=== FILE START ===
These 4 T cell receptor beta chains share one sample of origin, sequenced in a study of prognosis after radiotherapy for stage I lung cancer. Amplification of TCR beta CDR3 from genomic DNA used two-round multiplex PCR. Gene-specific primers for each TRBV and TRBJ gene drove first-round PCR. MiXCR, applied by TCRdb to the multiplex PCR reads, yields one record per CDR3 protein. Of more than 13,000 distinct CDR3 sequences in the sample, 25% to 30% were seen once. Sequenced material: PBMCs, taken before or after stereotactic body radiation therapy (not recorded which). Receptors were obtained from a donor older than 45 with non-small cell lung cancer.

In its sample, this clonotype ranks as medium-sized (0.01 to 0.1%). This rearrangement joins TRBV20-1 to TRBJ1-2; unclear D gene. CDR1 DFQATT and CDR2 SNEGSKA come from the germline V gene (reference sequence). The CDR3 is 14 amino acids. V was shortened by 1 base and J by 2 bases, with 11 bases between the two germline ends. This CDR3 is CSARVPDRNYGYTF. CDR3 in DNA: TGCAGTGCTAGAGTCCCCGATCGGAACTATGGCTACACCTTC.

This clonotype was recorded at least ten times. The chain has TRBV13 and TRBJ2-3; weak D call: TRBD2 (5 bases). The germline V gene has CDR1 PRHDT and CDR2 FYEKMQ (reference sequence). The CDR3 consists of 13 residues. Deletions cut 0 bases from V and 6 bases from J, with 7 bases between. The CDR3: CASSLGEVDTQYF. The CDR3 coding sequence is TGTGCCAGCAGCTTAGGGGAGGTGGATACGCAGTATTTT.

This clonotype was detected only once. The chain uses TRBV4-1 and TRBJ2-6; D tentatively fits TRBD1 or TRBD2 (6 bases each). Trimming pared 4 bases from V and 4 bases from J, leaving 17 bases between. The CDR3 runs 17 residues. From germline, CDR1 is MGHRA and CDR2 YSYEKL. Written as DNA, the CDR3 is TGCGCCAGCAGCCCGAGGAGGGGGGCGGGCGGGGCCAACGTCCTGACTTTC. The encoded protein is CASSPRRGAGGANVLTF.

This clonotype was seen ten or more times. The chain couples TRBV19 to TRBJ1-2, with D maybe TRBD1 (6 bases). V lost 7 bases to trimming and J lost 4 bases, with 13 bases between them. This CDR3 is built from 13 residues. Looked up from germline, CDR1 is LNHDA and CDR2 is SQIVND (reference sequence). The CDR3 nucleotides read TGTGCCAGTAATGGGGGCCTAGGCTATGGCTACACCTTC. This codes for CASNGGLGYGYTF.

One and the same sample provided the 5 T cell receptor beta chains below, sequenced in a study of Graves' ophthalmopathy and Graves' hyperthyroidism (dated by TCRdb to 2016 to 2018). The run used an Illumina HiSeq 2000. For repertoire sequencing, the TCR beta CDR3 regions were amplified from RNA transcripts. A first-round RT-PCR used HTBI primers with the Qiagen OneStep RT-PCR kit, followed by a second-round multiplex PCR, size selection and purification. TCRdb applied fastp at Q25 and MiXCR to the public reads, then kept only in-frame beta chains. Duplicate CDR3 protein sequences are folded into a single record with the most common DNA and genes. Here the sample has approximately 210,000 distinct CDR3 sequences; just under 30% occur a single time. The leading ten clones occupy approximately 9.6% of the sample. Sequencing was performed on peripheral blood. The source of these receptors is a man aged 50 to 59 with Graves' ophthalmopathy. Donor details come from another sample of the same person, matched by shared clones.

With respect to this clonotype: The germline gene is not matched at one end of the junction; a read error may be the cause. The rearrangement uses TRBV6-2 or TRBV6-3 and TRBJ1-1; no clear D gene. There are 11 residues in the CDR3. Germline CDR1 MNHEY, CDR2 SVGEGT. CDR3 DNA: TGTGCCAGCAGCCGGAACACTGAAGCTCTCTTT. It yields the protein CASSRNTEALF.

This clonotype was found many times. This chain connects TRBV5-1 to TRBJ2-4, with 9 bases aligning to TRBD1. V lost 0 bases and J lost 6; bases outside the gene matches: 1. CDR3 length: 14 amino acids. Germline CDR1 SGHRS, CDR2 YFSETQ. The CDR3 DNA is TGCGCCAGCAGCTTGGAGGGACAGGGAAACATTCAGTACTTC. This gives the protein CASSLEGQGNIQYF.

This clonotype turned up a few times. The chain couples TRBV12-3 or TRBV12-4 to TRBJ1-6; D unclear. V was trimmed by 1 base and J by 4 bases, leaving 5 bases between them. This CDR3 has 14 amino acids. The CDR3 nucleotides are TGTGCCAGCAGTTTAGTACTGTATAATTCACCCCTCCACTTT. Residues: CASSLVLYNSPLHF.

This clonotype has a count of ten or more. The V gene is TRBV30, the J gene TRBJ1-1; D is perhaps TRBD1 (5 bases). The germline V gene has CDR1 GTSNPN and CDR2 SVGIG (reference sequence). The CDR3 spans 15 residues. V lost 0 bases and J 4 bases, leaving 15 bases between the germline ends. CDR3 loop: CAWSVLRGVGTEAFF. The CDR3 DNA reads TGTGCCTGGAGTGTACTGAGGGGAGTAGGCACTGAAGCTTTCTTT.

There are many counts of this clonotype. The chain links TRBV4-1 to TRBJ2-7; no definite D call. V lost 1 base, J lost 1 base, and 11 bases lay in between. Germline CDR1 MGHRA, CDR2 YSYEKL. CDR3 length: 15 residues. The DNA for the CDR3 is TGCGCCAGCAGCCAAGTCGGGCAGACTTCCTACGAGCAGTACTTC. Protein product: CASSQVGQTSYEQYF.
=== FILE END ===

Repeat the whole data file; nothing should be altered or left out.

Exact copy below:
These 4 T cell receptor beta chains share one sample of origin, sequenced in a study of prognosis after radiotherapy for stage I lung cancer. Amplification of TCR beta CDR3 from genomic DNA used two-round multiplex PCR. Gene-specific primers for each TRBV and TRBJ gene drove first-round PCR. MiXCR, applied by TCRdb to the multiplex PCR reads, yields one record per CDR3 protein. Of more than 13,000 distinct CDR3 sequences in the sample, 25% to 30% were seen once. Sequenced material: PBMCs, taken before or after stereotactic body radiation therapy (not recorded which). Receptors were obtained from a donor older than 45 with non-small cell lung cancer.

In its sample, this clonotype ranks as medium-sized (0.01 to 0.1%). This rearrangement joins TRBV20-1 to TRBJ1-2; unclear D gene. CDR1 DFQATT and CDR2 SNEGSKA come from the germline V gene (reference sequence). The CDR3 is 14 amino acids. V was shortened by 1 base and J by 2 bases, with 11 bases between the two germline ends. This CDR3 is CSARVPDRNYGYTF. CDR3 in DNA: TGCAGTGCTAGAGTCCCCGATCGGAACTATGGCTACACCTTC.

This clonotype was recorded at least ten times. The chain has TRBV13 and TRBJ2-3; weak D call: TRBD2 (5 bases). The germline V gene has CDR1 PRHDT and CDR2 FYEKMQ (reference sequence). The CDR3 consists of 13 residues. Deletions cut 0 bases from V and 6 bases from J, with 7 bases between. The CDR3: CASSLGEVDTQYF. The CDR3 coding sequence is TGTGCCAGCAGCTTAGGGGAGGTGGATACGCAGTATTTT.

This clonotype was detected only once. The chain uses TRBV4-1 and TRBJ2-6; D tentatively fits TRBD1 or TRBD2 (6 bases each). Trimming pared 4 bases from V and 4 bases from J, leaving 17 bases between. The CDR3 runs 17 residues. From germline, CDR1 is MGHRA and CDR2 YSYEKL. Written as DNA, the CDR3 is TGCGCCAGCAGCCCGAGGAGGGGGGCGGGCGGGGCCAACGTCCTGACTTTC. The encoded protein is CASSPRRGAGGANVLTF.

This clonotype was seen ten or more times. The chain couples TRBV19 to TRBJ1-2, with D maybe TRBD1 (6 bases). V lost 7 bases to trimming and J lost 4 bases, with 13 bases between them. This CDR3 is built from 13 residues. Looked up from germline, CDR1 is LNHDA and CDR2 is SQIVND (reference sequence). The CDR3 nucleotides read TGTGCCAGTAATGGGGGCCTAGGCTATGGCTACACCTTC. This codes for CASNGGLGYGYTF.

One and the same sample provided the 5 T cell receptor beta chains below, sequenced in a study of Graves' ophthalmopathy and Graves' hyperthyroidism (dated by TCRdb to 2016 to 2018). The run used an Illumina HiSeq 2000. For repertoire sequencing, the TCR beta CDR3 regions were amplified from RNA transcripts. A first-round RT-PCR used HTBI primers with the Qiagen OneStep RT-PCR kit, followed by a second-round multiplex PCR, size selection and purification. TCRdb applied fastp at Q25 and MiXCR to the public reads, then kept only in-frame beta chains. Duplicate CDR3 protein sequences are folded into a single record with the most common DNA and genes. Here the sample has approximately 210,000 distinct CDR3 sequences; just under 30% occur a single time. The leading ten clones occupy approximately 9.6% of the sample. Sequencing was performed on peripheral blood. The source of these receptors is a man aged 50 to 59 with Graves' ophthalmopathy. Donor details come from another sample of the same person, matched by shared clones.

With respect to this clonotype: The germline gene is not matched at one end of the junction; a read error may be the cause. The rearrangement uses TRBV6-2 or TRBV6-3 and TRBJ1-1; no clear D gene. There are 11 residues in the CDR3. Germline CDR1 MNHEY, CDR2 SVGEGT. CDR3 DNA: TGTGCCAGCAGCCGGAACACTGAAGCTCTCTTT. It yields the protein CASSRNTEALF.

This clonotype was found many times. This chain connects TRBV5-1 to TRBJ2-4, with 9 bases aligning to TRBD1. V lost 0 bases and J lost 6; bases outside the gene matches: 1. CDR3 length: 14 amino acids. Germline CDR1 SGHRS, CDR2 YFSETQ. The CDR3 DNA is TGCGCCAGCAGCTTGGAGGGACAGGGAAACATTCAGTACTTC. This gives the protein CASSLEGQGNIQYF.

This clonotype turned up a few times. The chain couples TRBV12-3 or TRBV12-4 to TRBJ1-6; D unclear. V was trimmed by 1 base and J by 4 bases, leaving 5 bases between them. This CDR3 has 14 amino acids. The CDR3 nucleotides are TGTGCCAGCAGTTTAGTACTGTATAATTCACCCCTCCACTTT. Residues: CASSLVLYNSPLHF.

This clonotype has a count of ten or more. The V gene is TRBV30, the J gene TRBJ1-1; D is perhaps TRBD1 (5 bases). The germline V gene has CDR1 GTSNPN and CDR2 SVGIG (reference sequence). The CDR3 spans 15 residues. V lost 0 bases and J 4 bases, leaving 15 bases between the germline ends. CDR3 loop: CAWSVLRGVGTEAFF. The CDR3 DNA reads TGTGCCTGGAGTGTACTGAGGGGAGTAGGCACTGAAGCTTTCTTT.

There are many counts of this clonotype. The chain links TRBV4-1 to TRBJ2-7; no definite D call. V lost 1 base, J lost 1 base, and 11 bases lay in between. Germline CDR1 MGHRA, CDR2 YSYEKL. CDR3 length: 15 residues. The DNA for the CDR3 is TGCGCCAGCAGCCAAGTCGGGCAGACTTCCTACGAGCAGTACTTC. Protein product: CASSQVGQTSYEQYF.